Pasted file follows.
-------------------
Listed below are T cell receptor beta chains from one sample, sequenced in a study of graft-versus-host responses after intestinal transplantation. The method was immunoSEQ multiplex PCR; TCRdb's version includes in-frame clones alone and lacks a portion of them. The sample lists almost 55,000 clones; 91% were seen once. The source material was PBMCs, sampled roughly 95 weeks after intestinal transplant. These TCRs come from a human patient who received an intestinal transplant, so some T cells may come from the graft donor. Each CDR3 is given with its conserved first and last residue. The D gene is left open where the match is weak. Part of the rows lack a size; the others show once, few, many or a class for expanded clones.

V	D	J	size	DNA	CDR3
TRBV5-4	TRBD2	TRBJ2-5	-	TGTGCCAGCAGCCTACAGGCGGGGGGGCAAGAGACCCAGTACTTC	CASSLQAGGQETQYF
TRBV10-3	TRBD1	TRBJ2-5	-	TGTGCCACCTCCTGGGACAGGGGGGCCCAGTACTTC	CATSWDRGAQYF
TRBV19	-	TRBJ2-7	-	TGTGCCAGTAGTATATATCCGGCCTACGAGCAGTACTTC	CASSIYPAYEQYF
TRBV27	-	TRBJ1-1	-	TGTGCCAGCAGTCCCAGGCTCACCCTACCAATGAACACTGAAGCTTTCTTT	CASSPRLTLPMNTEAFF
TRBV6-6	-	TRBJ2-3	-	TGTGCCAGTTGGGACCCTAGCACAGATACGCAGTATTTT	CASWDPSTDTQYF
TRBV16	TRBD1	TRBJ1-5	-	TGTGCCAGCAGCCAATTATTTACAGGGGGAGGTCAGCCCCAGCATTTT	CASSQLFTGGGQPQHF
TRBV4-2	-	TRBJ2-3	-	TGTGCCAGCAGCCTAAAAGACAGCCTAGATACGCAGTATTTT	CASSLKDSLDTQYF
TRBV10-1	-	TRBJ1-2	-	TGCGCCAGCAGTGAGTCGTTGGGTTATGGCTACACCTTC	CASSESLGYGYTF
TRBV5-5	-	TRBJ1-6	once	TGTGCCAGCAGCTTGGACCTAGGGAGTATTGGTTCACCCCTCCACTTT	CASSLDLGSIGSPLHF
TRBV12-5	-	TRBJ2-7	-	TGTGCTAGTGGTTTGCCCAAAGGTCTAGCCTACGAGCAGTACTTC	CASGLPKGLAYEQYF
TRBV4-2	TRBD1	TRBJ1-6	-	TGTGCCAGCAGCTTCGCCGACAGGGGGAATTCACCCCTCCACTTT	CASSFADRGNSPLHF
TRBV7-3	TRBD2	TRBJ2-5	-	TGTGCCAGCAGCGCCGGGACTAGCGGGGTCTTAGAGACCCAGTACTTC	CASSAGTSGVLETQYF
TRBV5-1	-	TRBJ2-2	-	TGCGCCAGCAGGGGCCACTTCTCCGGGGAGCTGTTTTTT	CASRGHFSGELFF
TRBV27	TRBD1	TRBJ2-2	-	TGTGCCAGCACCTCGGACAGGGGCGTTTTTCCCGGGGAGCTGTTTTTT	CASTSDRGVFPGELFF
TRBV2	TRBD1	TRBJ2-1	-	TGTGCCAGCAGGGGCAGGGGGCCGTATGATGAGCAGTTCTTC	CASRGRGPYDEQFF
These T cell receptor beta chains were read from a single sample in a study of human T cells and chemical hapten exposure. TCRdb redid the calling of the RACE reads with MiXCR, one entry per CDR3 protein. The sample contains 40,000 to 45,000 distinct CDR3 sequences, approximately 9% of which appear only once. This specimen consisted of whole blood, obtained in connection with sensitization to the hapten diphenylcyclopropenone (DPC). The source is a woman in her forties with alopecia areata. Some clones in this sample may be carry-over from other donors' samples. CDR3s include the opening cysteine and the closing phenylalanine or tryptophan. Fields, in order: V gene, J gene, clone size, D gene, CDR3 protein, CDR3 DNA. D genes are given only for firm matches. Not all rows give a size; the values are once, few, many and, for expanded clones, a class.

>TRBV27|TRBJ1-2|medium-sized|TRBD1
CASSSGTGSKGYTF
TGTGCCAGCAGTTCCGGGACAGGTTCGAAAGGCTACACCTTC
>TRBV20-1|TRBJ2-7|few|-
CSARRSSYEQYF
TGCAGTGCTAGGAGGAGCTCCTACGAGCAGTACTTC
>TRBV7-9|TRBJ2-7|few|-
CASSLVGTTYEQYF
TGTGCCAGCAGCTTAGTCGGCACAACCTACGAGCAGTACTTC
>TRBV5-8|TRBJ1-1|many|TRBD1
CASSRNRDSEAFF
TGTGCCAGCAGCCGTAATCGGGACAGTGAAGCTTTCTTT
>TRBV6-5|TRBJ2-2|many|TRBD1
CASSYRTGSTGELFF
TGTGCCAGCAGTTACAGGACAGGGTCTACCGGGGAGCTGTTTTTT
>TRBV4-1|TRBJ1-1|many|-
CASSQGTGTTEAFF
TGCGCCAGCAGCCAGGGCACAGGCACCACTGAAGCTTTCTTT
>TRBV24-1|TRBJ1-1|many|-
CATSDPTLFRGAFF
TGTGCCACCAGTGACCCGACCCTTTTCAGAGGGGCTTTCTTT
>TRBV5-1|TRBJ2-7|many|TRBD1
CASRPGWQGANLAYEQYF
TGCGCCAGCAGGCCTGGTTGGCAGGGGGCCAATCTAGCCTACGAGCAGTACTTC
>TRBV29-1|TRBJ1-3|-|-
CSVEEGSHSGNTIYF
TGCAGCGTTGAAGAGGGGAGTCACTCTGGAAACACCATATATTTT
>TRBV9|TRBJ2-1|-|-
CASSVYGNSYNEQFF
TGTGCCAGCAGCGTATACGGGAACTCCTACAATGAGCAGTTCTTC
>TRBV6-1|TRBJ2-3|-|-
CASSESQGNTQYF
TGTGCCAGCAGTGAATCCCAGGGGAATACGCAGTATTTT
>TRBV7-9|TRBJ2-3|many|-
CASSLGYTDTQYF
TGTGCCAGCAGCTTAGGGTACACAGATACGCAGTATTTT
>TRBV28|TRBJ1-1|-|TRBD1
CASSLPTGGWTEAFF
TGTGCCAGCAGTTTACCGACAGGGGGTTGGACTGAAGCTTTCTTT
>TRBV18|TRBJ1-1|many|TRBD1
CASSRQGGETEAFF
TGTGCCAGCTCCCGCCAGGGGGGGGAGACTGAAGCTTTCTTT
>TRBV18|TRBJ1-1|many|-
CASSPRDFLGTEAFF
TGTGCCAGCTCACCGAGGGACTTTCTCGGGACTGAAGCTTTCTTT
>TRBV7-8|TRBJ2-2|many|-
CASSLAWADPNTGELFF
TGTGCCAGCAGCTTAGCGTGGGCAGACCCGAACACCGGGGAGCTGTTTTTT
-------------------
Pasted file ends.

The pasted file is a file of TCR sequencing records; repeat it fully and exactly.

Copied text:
Listed below are T cell receptor beta chains from one sample, sequenced in a study of graft-versus-host responses after intestinal transplantation. The method was immunoSEQ multiplex PCR; TCRdb's version includes in-frame clones alone and lacks a portion of them. The sample lists almost 55,000 clones; 91% were seen once. The source material was PBMCs, sampled roughly 95 weeks after intestinal transplant. These TCRs come from a human patient who received an intestinal transplant, so some T cells may come from the graft donor. Each CDR3 is given with its conserved first and last residue. The D gene is left open where the match is weak. Part of the rows lack a size; the others show once, few, many or a class for expanded clones.

V	D	J	size	DNA	CDR3
TRBV5-4	TRBD2	TRBJ2-5	-	TGTGCCAGCAGCCTACAGGCGGGGGGGCAAGAGACCCAGTACTTC	CASSLQAGGQETQYF
TRBV10-3	TRBD1	TRBJ2-5	-	TGTGCCACCTCCTGGGACAGGGGGGCCCAGTACTTC	CATSWDRGAQYF
TRBV19	-	TRBJ2-7	-	TGTGCCAGTAGTATATATCCGGCCTACGAGCAGTACTTC	CASSIYPAYEQYF
TRBV27	-	TRBJ1-1	-	TGTGCCAGCAGTCCCAGGCTCACCCTACCAATGAACACTGAAGCTTTCTTT	CASSPRLTLPMNTEAFF
TRBV6-6	-	TRBJ2-3	-	TGTGCCAGTTGGGACCCTAGCACAGATACGCAGTATTTT	CASWDPSTDTQYF
TRBV16	TRBD1	TRBJ1-5	-	TGTGCCAGCAGCCAATTATTTACAGGGGGAGGTCAGCCCCAGCATTTT	CASSQLFTGGGQPQHF
TRBV4-2	-	TRBJ2-3	-	TGTGCCAGCAGCCTAAAAGACAGCCTAGATACGCAGTATTTT	CASSLKDSLDTQYF
TRBV10-1	-	TRBJ1-2	-	TGCGCCAGCAGTGAGTCGTTGGGTTATGGCTACACCTTC	CASSESLGYGYTF
TRBV5-5	-	TRBJ1-6	once	TGTGCCAGCAGCTTGGACCTAGGGAGTATTGGTTCACCCCTCCACTTT	CASSLDLGSIGSPLHF
TRBV12-5	-	TRBJ2-7	-	TGTGCTAGTGGTTTGCCCAAAGGTCTAGCCTACGAGCAGTACTTC	CASGLPKGLAYEQYF
TRBV4-2	TRBD1	TRBJ1-6	-	TGTGCCAGCAGCTTCGCCGACAGGGGGAATTCACCCCTCCACTTT	CASSFADRGNSPLHF
TRBV7-3	TRBD2	TRBJ2-5	-	TGTGCCAGCAGCGCCGGGACTAGCGGGGTCTTAGAGACCCAGTACTTC	CASSAGTSGVLETQYF
TRBV5-1	-	TRBJ2-2	-	TGCGCCAGCAGGGGCCACTTCTCCGGGGAGCTGTTTTTT	CASRGHFSGELFF
TRBV27	TRBD1	TRBJ2-2	-	TGTGCCAGCACCTCGGACAGGGGCGTTTTTCCCGGGGAGCTGTTTTTT	CASTSDRGVFPGELFF
TRBV2	TRBD1	TRBJ2-1	-	TGTGCCAGCAGGGGCAGGGGGCCGTATGATGAGCAGTTCTTC	CASRGRGPYDEQFF
These T cell receptor beta chains were read from a single sample in a study of human T cells and chemical hapten exposure. TCRdb redid the calling of the RACE reads with MiXCR, one entry per CDR3 protein. The sample contains 40,000 to 45,000 distinct CDR3 sequences, approximately 9% of which appear only once. This specimen consisted of whole blood, obtained in connection with sensitization to the hapten diphenylcyclopropenone (DPC). The source is a woman in her forties with alopecia areata. Some clones in this sample may be carry-over from other donors' samples. CDR3s include the opening cysteine and the closing phenylalanine or tryptophan. Fields, in order: V gene, J gene, clone size, D gene, CDR3 protein, CDR3 DNA. D genes are given only for firm matches. Not all rows give a size; the values are once, few, many and, for expanded clones, a class.

>TRBV27|TRBJ1-2|medium-sized|TRBD1
CASSSGTGSKGYTF
TGTGCCAGCAGTTCCGGGACAGGTTCGAAAGGCTACACCTTC
>TRBV20-1|TRBJ2-7|few|-
CSARRSSYEQYF
TGCAGTGCTAGGAGGAGCTCCTACGAGCAGTACTTC
>TRBV7-9|TRBJ2-7|few|-
CASSLVGTTYEQYF
TGTGCCAGCAGCTTAGTCGGCACAACCTACGAGCAGTACTTC
>TRBV5-8|TRBJ1-1|many|TRBD1
CASSRNRDSEAFF
TGTGCCAGCAGCCGTAATCGGGACAGTGAAGCTTTCTTT
>TRBV6-5|TRBJ2-2|many|TRBD1
CASSYRTGSTGELFF
TGTGCCAGCAGTTACAGGACAGGGTCTACCGGGGAGCTGTTTTTT
>TRBV4-1|TRBJ1-1|many|-
CASSQGTGTTEAFF
TGCGCCAGCAGCCAGGGCACAGGCACCACTGAAGCTTTCTTT
>TRBV24-1|TRBJ1-1|many|-
CATSDPTLFRGAFF
TGTGCCACCAGTGACCCGACCCTTTTCAGAGGGGCTTTCTTT
>TRBV5-1|TRBJ2-7|many|TRBD1
CASRPGWQGANLAYEQYF
TGCGCCAGCAGGCCTGGTTGGCAGGGGGCCAATCTAGCCTACGAGCAGTACTTC
>TRBV29-1|TRBJ1-3|-|-
CSVEEGSHSGNTIYF
TGCAGCGTTGAAGAGGGGAGTCACTCTGGAAACACCATATATTTT
>TRBV9|TRBJ2-1|-|-
CASSVYGNSYNEQFF
TGTGCCAGCAGCGTATACGGGAACTCCTACAATGAGCAGTTCTTC
>TRBV6-1|TRBJ2-3|-|-
CASSESQGNTQYF
TGTGCCAGCAGTGAATCCCAGGGGAATACGCAGTATTTT
>TRBV7-9|TRBJ2-3|many|-
CASSLGYTDTQYF
TGTGCCAGCAGCTTAGGGTACACAGATACGCAGTATTTT
>TRBV28|TRBJ1-1|-|TRBD1
CASSLPTGGWTEAFF
TGTGCCAGCAGTTTACCGACAGGGGGTTGGACTGAAGCTTTCTTT
>TRBV18|TRBJ1-1|many|TRBD1
CASSRQGGETEAFF
TGTGCCAGCTCCCGCCAGGGGGGGGAGACTGAAGCTTTCTTT
>TRBV18|TRBJ1-1|many|-
CASSPRDFLGTEAFF
TGTGCCAGCTCACCGAGGGACTTTCTCGGGACTGAAGCTTTCTTT
>TRBV7-8|TRBJ2-2|many|-
CASSLAWADPNTGELFF
TGTGCCAGCAGCTTAGCGTGGGCAGACCCGAACACCGGGGAGCTGTTTTTT